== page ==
“It’s a historic moment.” Staten Island holds its first Juneteenth Freedom Parade.
STATEN ISLAND, NY – Black, green and red – the colors representing the black liberation flag – were in the foreground on Saturday during the first-ever June 19 Freedom Parade, along Richmond Terrace, where drummers produced, people danced to the upbeat music, and local organizations marched together in a message of celebration, empowerment, and remembrance.
“This is a historic moment for the whole island. This holiday means something special to us, but truth be told, it’s an American holiday,” said co-organizer Tersa Parnell. “It’s part of our common historical history and so it’s important for all of us to take note because there are lessons to be learned here.”
The Juneteenth Freedom Parade was part of the Juneteenth Freedom Festival, hosted all weekend by the Jubilee Collective, which is a collaboration of 12 different black organizations on Staten Island. The parade proceeded from the Snug Harbor Cultural Center and Botanical Garden in Livingston, along Richmond Terrace to St. George.
Juneteenth, also known as Freedom Day, Jubilee Day, Liberation Day, and Emancipation Day, is a federal holiday to honor the day – June 19, 1865 – all slaves in Texas were told they were free, even though the Emancipation Proclamation was issued more than two years prior in 1863. Originating in Galveston, Texas, it is now celebrated annually on June 19 across the United States.
“We want to educate our community. Not just black and brown people, but we want to educate everyone about Juneteenth and why we should celebrate it,” said Dorcas Meyers, co-organizer of the Juneteenth Freedom Parade and co-chair of the Jubilee Collective. “It’s an effort for everyone to change the narrative because there are a lot of misconceptions about this holiday. We want them to know that we are celebrating our ancestors.
Meyers is proud to put Staten Island on the map by participating in this national holiday. She said, “we won’t be the forgotten borough anymore.”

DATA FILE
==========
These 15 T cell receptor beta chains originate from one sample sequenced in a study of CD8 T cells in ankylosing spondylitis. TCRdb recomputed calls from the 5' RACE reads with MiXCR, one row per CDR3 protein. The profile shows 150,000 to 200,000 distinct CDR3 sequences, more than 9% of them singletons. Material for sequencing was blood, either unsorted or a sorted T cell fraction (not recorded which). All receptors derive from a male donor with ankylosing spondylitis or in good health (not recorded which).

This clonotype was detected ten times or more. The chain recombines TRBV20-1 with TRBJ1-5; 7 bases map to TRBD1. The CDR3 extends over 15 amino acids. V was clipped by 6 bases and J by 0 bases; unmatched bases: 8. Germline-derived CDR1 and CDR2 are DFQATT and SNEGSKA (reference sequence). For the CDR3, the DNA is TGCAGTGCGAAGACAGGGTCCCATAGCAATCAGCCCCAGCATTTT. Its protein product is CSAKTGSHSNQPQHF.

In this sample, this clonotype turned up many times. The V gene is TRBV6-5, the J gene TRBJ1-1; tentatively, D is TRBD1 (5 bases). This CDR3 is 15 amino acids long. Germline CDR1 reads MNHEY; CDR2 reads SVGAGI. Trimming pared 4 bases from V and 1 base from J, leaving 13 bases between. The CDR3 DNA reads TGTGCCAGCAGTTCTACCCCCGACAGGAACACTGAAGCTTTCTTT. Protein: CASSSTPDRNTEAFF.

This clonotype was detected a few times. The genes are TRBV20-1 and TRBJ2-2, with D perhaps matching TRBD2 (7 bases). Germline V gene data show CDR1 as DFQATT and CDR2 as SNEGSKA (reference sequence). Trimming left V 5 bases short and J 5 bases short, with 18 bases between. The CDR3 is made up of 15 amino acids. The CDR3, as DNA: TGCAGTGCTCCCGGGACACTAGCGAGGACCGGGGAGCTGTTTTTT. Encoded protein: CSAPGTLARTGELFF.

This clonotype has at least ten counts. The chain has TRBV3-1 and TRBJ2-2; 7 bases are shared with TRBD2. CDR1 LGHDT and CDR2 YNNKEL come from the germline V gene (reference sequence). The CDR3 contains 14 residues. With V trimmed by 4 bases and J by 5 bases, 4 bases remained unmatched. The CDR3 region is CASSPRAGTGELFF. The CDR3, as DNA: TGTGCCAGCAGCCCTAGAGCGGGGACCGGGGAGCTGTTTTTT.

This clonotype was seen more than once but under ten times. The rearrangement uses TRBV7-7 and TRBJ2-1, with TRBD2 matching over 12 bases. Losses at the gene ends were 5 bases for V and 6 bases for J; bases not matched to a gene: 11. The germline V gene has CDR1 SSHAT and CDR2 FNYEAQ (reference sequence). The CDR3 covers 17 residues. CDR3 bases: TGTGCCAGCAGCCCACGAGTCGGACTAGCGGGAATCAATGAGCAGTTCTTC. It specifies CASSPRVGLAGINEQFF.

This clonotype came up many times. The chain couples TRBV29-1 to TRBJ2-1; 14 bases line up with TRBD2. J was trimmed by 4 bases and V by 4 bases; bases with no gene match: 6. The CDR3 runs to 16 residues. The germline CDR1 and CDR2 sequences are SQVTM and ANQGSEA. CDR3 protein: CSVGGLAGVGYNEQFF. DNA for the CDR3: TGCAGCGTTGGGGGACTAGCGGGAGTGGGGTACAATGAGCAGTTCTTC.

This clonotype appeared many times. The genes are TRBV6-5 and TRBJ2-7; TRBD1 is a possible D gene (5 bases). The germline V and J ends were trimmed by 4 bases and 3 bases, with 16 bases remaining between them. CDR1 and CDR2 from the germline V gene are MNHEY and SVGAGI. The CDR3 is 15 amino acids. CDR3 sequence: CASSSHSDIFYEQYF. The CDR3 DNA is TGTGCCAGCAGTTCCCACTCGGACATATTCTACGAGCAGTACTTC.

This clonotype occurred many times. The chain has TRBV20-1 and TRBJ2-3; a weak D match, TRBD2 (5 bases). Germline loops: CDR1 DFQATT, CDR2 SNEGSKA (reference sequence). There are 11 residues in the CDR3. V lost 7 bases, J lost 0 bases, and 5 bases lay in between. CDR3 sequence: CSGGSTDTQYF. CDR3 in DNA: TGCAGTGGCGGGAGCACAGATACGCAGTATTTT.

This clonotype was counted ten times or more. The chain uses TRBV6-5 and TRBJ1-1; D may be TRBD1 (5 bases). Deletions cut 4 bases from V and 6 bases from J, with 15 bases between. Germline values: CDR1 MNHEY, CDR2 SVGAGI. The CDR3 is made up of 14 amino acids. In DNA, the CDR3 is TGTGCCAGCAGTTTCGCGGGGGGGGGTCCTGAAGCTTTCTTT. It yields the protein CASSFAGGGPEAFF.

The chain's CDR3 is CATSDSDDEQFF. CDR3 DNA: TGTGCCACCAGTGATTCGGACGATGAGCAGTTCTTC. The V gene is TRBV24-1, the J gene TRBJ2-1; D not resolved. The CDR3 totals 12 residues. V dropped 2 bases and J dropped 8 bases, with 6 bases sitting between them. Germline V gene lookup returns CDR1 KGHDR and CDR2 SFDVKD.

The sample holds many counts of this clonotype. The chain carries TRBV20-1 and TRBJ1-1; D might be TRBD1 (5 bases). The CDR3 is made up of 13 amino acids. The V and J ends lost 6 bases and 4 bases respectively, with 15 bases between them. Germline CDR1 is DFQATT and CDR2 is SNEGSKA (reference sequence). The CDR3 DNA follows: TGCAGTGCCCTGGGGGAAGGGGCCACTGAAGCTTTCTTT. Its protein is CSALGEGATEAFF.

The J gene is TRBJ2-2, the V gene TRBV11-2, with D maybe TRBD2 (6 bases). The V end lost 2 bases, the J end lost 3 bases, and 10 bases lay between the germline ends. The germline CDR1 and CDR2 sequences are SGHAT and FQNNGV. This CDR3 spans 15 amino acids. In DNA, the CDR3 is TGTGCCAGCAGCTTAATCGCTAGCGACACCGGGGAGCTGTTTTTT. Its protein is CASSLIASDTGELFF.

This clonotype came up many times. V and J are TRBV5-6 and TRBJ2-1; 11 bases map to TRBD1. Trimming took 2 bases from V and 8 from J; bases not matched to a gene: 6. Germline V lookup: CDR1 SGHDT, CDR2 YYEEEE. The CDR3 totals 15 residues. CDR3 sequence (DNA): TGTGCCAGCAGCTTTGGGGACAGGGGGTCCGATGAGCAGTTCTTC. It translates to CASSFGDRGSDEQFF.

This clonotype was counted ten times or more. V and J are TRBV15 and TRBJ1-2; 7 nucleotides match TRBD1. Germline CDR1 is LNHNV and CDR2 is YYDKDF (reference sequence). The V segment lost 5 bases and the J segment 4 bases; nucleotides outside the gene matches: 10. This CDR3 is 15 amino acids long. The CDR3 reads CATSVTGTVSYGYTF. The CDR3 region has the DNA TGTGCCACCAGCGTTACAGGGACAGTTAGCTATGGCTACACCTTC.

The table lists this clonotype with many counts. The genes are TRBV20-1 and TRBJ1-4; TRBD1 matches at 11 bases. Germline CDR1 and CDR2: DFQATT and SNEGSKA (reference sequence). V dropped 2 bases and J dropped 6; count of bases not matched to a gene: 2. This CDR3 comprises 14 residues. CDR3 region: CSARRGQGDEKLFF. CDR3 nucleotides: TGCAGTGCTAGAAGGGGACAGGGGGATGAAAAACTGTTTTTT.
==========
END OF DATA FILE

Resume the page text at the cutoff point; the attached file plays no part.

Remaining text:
HISTORY OF THE BOROUGH
There’s a rich history of African Americans on Staten Island since the 1600s, from the historic free black community of Sandy Ground in Rossville to the multiple stops along the Underground Railroad.
“Our ancestors hid there [the Underground Railroad]seeking refuge from the bondage of slavery and 200 years later, on June 16, 2022, we stand humble, united and determined to celebrate on the sacred grounds from which so many have traveled, it’s a full circle moment for everyone,” Dana Walker Boyd, co-president of programming and sponsorship for the Juneteenth Freedom Festival, said.
Many local organizations were present at the parade, including YouthBuild Impact, a group that helps young adults earn their high school equivalency diploma and equip them with skills to join the job market; Gateway National Recreation Areas, a foundation that provides many recreation and learning opportunities to the community; and the Distinguished Gentleman Group, a non-profit organization that helps young men in urban areas be well prepared for every transition in their lives.
“WHAT I FEEL IS PRIDE”
“I couldn’t wait for this to happen. I’m really happy to be here and what I feel is pride,” said Hank Pigeon, as he got ready to roll in his Can-Am Spyder with a black liberation flag hanging from his side. the back.
People watching the parade on the sidelines waved, smiled and clapped in solidarity, while many cars honked their horns in support of the celebration. Nearly a hundred paraders and bikers took to the streets along Snug Harbor with flags, drums and dance moves as they marked the historic event.
“I feel amazing because…not just for my race, but it’s just…I’m with my people. It’s just wonderful to be around older/younger people of color” , said Justin White, an 18-year-old Port Richmond resident who participated in the parade.
After the Juneteenth Freedom Parade kicked off, the Jubilee Collective hosted a Juneteenth reenactment and flag raising at noon inside the National Lighthouse Museum in St. George in conjunction with Universal Temple of the Arts.
The grand finale to conclude the Juneteenth Freedom Festival will take place on Sunday in Snug Harbor. The celebration and commemoration will include a drum circle, Jubilee Day re-enactment, Father’s Day activities, health and wellness booths, crafts and musical performances.
Free passes to the Staten Island Children’s Museum are available for the day (11 a.m. to 3 p.m.) by registering here.